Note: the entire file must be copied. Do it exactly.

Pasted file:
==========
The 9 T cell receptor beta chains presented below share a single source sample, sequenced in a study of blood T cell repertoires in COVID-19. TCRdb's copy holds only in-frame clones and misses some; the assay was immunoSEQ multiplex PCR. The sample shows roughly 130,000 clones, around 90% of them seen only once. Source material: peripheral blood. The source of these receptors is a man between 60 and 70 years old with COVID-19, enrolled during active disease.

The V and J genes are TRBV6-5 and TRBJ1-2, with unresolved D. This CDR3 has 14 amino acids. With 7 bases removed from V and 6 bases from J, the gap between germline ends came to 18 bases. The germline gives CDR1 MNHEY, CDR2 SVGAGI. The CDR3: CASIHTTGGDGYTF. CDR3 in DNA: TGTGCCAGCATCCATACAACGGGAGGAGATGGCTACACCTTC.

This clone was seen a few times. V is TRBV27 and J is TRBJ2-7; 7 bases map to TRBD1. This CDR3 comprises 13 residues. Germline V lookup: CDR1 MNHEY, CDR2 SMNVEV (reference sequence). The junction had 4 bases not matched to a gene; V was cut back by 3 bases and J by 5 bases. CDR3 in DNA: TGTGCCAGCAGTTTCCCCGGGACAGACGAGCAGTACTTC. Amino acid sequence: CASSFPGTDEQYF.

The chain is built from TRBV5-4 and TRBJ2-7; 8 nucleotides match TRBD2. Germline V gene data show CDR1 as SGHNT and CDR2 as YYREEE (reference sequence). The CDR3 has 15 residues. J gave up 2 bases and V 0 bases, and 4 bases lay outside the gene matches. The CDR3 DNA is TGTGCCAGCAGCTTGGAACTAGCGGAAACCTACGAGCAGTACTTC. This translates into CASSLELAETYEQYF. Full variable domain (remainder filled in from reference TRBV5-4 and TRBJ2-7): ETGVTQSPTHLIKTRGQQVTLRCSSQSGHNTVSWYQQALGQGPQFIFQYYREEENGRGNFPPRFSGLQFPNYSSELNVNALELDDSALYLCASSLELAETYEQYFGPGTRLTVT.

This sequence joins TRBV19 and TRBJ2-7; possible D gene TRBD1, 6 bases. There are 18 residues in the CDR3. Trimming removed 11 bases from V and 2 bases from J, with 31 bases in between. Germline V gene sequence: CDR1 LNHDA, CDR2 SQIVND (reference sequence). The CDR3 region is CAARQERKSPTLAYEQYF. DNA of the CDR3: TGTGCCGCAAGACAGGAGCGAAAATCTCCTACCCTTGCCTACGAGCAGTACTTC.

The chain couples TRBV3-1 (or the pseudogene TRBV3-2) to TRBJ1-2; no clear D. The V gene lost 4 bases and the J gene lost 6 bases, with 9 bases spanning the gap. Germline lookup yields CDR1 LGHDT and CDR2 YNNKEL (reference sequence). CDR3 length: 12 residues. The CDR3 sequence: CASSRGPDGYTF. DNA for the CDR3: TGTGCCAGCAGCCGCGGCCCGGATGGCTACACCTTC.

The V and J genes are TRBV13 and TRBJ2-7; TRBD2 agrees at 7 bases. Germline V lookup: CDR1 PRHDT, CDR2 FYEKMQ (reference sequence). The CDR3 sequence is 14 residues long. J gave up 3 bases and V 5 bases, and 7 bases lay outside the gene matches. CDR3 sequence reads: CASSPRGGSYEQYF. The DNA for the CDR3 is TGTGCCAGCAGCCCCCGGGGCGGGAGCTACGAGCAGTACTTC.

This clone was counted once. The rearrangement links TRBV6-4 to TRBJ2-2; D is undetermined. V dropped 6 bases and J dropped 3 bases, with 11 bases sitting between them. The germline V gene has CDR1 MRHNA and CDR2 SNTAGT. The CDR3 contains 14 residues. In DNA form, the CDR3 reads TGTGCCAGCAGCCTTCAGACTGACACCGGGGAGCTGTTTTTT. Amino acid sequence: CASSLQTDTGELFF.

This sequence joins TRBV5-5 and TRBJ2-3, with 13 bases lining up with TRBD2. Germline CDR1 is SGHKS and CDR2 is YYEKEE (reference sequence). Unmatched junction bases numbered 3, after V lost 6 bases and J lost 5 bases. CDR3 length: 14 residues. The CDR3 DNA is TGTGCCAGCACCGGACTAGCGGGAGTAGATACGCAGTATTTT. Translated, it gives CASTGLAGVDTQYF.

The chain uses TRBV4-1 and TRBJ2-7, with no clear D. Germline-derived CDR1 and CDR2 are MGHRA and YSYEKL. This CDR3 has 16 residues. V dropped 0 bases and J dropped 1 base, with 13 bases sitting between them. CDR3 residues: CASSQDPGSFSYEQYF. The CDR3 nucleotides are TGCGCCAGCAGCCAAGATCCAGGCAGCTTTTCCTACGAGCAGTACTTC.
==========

The 9 T cell receptor beta chains presented below share a single source sample, sequenced in a study of blood T cell repertoires in COVID-19. TCRdb's copy holds only in-frame clones and misses some; the assay was immunoSEQ multiplex PCR. The sample shows roughly 130,000 clones, around 90% of them seen only once. Source material: peripheral blood. The source of these receptors is a man between 60 and 70 years old with COVID-19, enrolled during active disease.

The V and J genes are TRBV6-5 and TRBJ1-2, with unresolved D. This CDR3 has 14 amino acids. With 7 bases removed from V and 6 bases from J, the gap between germline ends came to 18 bases. The germline gives CDR1 MNHEY, CDR2 SVGAGI. The CDR3: CASIHTTGGDGYTF. CDR3 in DNA: TGTGCCAGCATCCATACAACGGGAGGAGATGGCTACACCTTC.

This clone was seen a few times. V is TRBV27 and J is TRBJ2-7; 7 bases map to TRBD1. This CDR3 comprises 13 residues. Germline V lookup: CDR1 MNHEY, CDR2 SMNVEV (reference sequence). The junction had 4 bases not matched to a gene; V was cut back by 3 bases and J by 5 bases. CDR3 in DNA: TGTGCCAGCAGTTTCCCCGGGACAGACGAGCAGTACTTC. Amino acid sequence: CASSFPGTDEQYF.

The chain is built from TRBV5-4 and TRBJ2-7; 8 nucleotides match TRBD2. Germline V gene data show CDR1 as SGHNT and CDR2 as YYREEE (reference sequence). The CDR3 has 15 residues. J gave up 2 bases and V 0 bases, and 4 bases lay outside the gene matches. The CDR3 DNA is TGTGCCAGCAGCTTGGAACTAGCGGAAACCTACGAGCAGTACTTC. This translates into CASSLELAETYEQYF. Full variable domain (remainder filled in from reference TRBV5-4 and TRBJ2-7): ETGVTQSPTHLIKTRGQQVTLRCSSQSGHNTVSWYQQALGQGPQFIFQYYREEENGRGNFPPRFSGLQFPNYSSELNVNALELDDSALYLCASSLELAETYEQYFGPGTRLTVT.

This sequence joins TRBV19 and TRBJ2-7; possible D gene TRBD1, 6 bases. There are 18 residues in the CDR3. Trimming removed 11 bases from V and 2 bases from J, with 31 bases in between. Germline V gene sequence: CDR1 LNHDA, CDR2 SQIVND (reference sequence). The CDR3 region is CAARQERKSPTLAYEQYF. DNA of the CDR3: TGTGCCGCAAGACAGGAGCGAAAATCTCCTACCCTTGCCTACGAGCAGTACTTC.

The chain couples TRBV3-1 (or the pseudogene TRBV3-2) to TRBJ1-2; no clear D. The V gene lost 4 bases and the J gene lost 6 bases, with 9 bases spanning the gap. Germline lookup yields CDR1 LGHDT and CDR2 YNNKEL (reference sequence). CDR3 length: 12 residues. The CDR3 sequence: CASSRGPDGYTF. DNA for the CDR3: TGTGCCAGCAGCCGCGGCCCGGATGGCTACACCTTC.

The V and J genes are TRBV13 and TRBJ2-7; TRBD2 agrees at 7 bases. Germline V lookup: CDR1 PRHDT, CDR2 FYEKMQ (reference sequence). The CDR3 sequence is 14 residues long. J gave up 3 bases and V 5 bases, and 7 bases lay outside the gene matches. CDR3 sequence reads: CASSPRGGSYEQYF. The DNA for the CDR3 is TGTGCCAGCAGCCCCCGGGGCGGGAGCTACGAGCAGTACTTC.

This clone was counted once. The rearrangement links TRBV6-4 to TRBJ2-2; D is undetermined. V dropped 6 bases and J dropped 3 bases, with 11 bases sitting between them. The germline V gene has CDR1 MRHNA and CDR2 SNTAGT. The CDR3 contains 14 residues. In DNA form, the CDR3 reads TGTGCCAGCAGCCTTCAGACTGACACCGGGGAGCTGTTTTTT. Amino acid sequence: CASSLQTDTGELFF.

This sequence joins TRBV5-5 and TRBJ2-3, with 13 bases lining up with TRBD2. Germline CDR1 is SGHKS and CDR2 is YYEKEE (reference sequence). Unmatched junction bases numbered 3, after V lost 6 bases and J lost 5 bases. CDR3 length: 14 residues. The CDR3 DNA is TGTGCCAGCACCGGACTAGCGGGAGTAGATACGCAGTATTTT. Translated, it gives CASTGLAGVDTQYF.

The chain uses TRBV4-1 and TRBJ2-7, with no clear D. Germline-derived CDR1 and CDR2 are MGHRA and YSYEKL. This CDR3 has 16 residues. V dropped 0 bases and J dropped 1 base, with 13 bases sitting between them. CDR3 residues: CASSQDPGSFSYEQYF. The CDR3 nucleotides are TGCGCCAGCAGCCAAGATCCAGGCAGCTTTTCCTACGAGCAGTACTTC.